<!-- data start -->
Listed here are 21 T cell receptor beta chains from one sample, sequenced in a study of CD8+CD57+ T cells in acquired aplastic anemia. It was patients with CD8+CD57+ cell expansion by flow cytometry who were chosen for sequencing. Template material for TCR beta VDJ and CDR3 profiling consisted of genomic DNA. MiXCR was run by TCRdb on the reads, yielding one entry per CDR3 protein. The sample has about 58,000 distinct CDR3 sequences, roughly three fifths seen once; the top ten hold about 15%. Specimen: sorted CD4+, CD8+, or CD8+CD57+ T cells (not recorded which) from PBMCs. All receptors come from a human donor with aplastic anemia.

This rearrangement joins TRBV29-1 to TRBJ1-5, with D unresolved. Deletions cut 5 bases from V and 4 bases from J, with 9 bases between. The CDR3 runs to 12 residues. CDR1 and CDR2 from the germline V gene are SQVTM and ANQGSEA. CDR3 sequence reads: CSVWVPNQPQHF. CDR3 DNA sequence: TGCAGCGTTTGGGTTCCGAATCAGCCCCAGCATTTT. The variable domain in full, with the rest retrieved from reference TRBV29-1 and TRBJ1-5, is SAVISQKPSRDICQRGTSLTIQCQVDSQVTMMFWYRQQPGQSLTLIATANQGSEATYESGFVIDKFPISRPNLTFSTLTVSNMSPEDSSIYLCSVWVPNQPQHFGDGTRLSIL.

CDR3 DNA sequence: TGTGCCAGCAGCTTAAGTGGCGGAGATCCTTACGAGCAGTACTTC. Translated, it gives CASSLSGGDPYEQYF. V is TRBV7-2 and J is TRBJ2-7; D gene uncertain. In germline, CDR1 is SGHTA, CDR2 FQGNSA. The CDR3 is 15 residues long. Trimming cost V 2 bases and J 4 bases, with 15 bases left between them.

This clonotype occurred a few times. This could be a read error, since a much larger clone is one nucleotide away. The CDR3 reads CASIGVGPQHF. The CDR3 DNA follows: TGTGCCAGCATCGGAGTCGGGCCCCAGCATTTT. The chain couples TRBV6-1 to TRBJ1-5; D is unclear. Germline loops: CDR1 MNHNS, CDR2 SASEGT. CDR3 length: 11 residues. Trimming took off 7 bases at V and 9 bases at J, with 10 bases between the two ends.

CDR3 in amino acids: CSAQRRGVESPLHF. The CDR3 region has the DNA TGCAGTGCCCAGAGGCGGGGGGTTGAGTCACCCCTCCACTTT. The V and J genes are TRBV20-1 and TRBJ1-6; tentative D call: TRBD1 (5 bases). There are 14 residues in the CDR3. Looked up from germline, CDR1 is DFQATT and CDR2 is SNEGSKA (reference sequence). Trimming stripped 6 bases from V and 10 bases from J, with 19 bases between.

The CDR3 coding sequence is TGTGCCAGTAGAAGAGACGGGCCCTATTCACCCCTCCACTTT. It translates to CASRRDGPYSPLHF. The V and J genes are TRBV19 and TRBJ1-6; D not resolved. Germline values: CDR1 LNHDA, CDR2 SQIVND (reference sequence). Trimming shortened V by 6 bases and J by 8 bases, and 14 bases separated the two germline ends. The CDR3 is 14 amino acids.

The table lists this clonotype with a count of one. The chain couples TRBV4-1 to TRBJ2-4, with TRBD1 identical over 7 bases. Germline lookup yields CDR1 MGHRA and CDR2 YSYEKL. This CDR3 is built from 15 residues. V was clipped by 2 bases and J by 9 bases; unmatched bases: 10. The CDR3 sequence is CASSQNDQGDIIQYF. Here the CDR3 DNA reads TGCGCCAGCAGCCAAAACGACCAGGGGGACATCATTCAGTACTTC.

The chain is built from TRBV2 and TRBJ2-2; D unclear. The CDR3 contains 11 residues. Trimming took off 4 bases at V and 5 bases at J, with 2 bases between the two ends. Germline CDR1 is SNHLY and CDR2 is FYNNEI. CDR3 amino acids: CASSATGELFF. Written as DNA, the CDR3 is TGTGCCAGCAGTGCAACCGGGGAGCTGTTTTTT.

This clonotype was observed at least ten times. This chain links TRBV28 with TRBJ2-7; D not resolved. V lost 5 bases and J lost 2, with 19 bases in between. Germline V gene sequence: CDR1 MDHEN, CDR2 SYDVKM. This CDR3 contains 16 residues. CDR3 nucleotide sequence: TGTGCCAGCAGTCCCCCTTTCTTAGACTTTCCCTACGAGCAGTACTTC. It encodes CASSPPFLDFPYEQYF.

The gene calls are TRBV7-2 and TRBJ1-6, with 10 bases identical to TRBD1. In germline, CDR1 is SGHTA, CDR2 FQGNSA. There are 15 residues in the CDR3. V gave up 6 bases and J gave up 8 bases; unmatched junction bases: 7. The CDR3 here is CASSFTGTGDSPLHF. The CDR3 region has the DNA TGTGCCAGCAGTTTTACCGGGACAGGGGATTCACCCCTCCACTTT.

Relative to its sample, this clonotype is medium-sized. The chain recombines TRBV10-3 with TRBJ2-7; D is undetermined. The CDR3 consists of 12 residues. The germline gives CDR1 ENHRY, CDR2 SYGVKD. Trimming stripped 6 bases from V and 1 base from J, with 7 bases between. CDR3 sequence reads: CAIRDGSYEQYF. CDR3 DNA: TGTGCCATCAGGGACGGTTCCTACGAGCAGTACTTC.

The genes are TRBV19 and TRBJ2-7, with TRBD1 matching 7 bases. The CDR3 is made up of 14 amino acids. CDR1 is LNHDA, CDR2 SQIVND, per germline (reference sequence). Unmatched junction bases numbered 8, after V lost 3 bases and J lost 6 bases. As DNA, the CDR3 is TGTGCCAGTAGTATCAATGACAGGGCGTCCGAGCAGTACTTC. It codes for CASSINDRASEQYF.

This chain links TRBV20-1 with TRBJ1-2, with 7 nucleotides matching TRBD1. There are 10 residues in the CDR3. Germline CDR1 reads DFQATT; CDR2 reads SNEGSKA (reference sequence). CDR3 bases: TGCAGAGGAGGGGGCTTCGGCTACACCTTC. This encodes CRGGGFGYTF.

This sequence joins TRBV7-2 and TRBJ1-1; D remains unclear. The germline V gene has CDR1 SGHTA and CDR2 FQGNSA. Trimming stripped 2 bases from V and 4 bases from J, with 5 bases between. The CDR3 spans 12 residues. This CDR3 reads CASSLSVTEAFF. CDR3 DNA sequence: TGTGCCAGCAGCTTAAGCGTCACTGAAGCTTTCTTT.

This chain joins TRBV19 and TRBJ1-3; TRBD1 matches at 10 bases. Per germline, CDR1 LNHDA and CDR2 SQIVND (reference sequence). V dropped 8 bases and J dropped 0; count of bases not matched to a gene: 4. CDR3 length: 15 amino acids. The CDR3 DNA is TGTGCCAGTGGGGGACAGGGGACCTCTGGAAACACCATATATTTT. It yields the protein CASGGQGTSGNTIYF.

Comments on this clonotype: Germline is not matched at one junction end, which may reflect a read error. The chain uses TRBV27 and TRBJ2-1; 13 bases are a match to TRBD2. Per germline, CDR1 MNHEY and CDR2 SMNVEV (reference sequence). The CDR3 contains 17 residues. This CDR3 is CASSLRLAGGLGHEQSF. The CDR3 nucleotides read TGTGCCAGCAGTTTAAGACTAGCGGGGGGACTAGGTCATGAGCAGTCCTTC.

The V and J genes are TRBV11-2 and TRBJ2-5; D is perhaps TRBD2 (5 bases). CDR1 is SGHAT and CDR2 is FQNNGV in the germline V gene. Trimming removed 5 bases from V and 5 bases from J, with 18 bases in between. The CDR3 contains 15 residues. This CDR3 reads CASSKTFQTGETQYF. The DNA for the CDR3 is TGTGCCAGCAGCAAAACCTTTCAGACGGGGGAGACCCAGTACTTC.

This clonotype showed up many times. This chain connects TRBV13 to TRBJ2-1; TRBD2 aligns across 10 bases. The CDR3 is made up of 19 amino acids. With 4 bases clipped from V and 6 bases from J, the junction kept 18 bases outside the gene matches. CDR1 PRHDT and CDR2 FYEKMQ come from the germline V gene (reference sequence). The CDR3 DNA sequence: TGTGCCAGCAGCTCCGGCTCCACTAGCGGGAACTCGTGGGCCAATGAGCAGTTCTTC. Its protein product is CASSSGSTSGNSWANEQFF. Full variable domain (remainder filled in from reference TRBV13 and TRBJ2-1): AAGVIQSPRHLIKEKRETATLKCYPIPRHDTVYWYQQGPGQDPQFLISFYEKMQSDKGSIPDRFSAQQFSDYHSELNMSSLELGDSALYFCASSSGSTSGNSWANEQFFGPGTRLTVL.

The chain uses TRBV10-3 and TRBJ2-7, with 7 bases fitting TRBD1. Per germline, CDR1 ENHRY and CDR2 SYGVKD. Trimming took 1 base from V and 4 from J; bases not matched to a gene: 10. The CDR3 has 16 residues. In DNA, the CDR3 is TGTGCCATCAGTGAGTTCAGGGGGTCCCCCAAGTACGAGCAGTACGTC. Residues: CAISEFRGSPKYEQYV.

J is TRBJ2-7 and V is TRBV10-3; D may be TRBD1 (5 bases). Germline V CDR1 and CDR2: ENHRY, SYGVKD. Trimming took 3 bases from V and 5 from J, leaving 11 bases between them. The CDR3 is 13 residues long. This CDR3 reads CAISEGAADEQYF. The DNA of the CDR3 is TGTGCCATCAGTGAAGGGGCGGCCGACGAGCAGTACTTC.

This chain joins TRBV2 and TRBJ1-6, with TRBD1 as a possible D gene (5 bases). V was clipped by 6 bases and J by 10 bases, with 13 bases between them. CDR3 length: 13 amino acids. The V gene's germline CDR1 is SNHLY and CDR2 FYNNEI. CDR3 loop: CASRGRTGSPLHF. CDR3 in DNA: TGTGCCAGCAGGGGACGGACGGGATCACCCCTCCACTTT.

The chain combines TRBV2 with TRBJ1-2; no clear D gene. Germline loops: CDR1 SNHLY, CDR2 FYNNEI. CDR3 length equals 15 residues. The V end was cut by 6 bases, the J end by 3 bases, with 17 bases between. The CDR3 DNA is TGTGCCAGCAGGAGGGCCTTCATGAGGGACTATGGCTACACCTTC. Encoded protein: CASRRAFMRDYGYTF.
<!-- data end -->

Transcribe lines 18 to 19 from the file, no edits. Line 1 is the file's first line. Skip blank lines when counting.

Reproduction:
This clonotype showed up many times. This chain connects TRBV13 to TRBJ2-1; TRBD2 aligns across 10 bases. The CDR3 is made up of 19 amino acids. With 4 bases clipped from V and 6 bases from J, the junction kept 18 bases outside the gene matches. CDR1 PRHDT and CDR2 FYEKMQ come from the germline V gene (reference sequence). The CDR3 DNA sequence: TGTGCCAGCAGCTCCGGCTCCACTAGCGGGAACTCGTGGGCCAATGAGCAGTTCTTC. Its protein product is CASSSGSTSGNSWANEQFF. Full variable domain (remainder filled in from reference TRBV13 and TRBJ2-1): AAGVIQSPRHLIKEKRETATLKCYPIPRHDTVYWYQQGPGQDPQFLISFYEKMQSDKGSIPDRFSAQQFSDYHSELNMSSLELGDSALYFCASSSGSTSGNSWANEQFFGPGTRLTVL.

The chain uses TRBV10-3 and TRBJ2-7, with 7 bases fitting TRBD1. Per germline, CDR1 ENHRY and CDR2 SYGVKD. Trimming took 1 base from V and 4 from J; bases not matched to a gene: 10. The CDR3 has 16 residues. In DNA, the CDR3 is TGTGCCATCAGTGAGTTCAGGGGGTCCCCCAAGTACGAGCAGTACGTC. Residues: CAISEFRGSPKYEQYV.